KENT, OH—History and tragedy repeated themselves on the Kent State campus Thursday as 12th-seeded MAC champion Kent State Golden Flashes were decimated in front of a chanting, screaming home crowd by the superior offensive firepower and tactical game plan of the fifth-seeded Ohio National Guard in the very first round of this year's NCAA tournament.

"It was an absolute bloodbath," said Kent State head coach Jim Christian, who said he was "still in shock" from the on-court massacre. "We certainly weren't ready for what happened out there… It seemed like one minute we were getting ready to square off, and the next they were just taking shot after shot. They kept shooting all day long, and we just couldn't defend against them out there."

"It was like they couldn't miss," said senior forward Kevin Warzynski. "They were taking shots from the lane, shooting from the perimeter, everywhere... We left it all on the floor, but they just killed us out there tonight."

"You never think something like this is going to happen," said Warzynski. "It was a disgrace. It's going to be a long time before we recover from this shameful performance."

Some observers have speculated that the National Guard squad began shooting aggressively in response to Kent State sniper Jay Youngblood, the student-athlete they believed to be the most dangerous on the court. Official stats reveal that the National Guard took an unusually high 67 shots in the first minute alone.

At press time, the National Guard staff was refusing to comment in depth on its part in what the press, players, and public alike are calling "an atrocity."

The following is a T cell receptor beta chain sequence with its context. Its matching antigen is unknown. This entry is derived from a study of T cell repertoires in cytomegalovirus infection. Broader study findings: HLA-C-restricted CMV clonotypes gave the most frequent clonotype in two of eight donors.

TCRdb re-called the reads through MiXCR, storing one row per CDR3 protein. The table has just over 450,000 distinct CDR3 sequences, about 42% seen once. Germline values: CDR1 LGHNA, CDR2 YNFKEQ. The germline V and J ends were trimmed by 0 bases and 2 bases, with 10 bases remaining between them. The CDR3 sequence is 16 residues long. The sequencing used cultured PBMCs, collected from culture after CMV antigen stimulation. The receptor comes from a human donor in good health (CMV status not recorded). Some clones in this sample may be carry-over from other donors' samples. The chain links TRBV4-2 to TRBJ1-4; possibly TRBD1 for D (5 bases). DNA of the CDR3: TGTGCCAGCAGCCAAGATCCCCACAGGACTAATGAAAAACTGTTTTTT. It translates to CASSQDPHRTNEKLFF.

"My men were just doing what they were trained to do," said National Guard adjutant coach Bobby Canterbury. "You can't blame them. If the other guys get blown away, well, then we're doing our job."

Kent State players and fans alike began the night with an optimistic attitude, having clinched the MAC conference championship and its automatic tournament bid just the previous Saturday. In the days leading up to the contest, there was little mention of the possible historical impact of the first meeting between the two rivals in over 30 years.

"Yeah, I remember the loss we suffered to the Ohio National Guard in 1970—everyone does," said Kent State sports-information director Jeff Schaefer Thursday night, referring to the annihilation at the hands of the Guard that spawned the still-popular stadium anthem "Ohio." "That catastrophic defeat was more than an important moment in sports history—it was a seminal moment in American history. And now it's happened again."

"I was only a kid when that happened, but I still knew that performance was a national disgrace," said Kent State student and basketball fan Lori Klaus, who was seated close to the action in the student section and was wounded when an opposing shooting guard charged into the stands to fight for possession. "I was trying not to think about it when I came tonight. You think something like that can't happen anymore, but… I guess now I'm part of history, too."

"Why?" Klaus asked those around her. "Why did they do this?"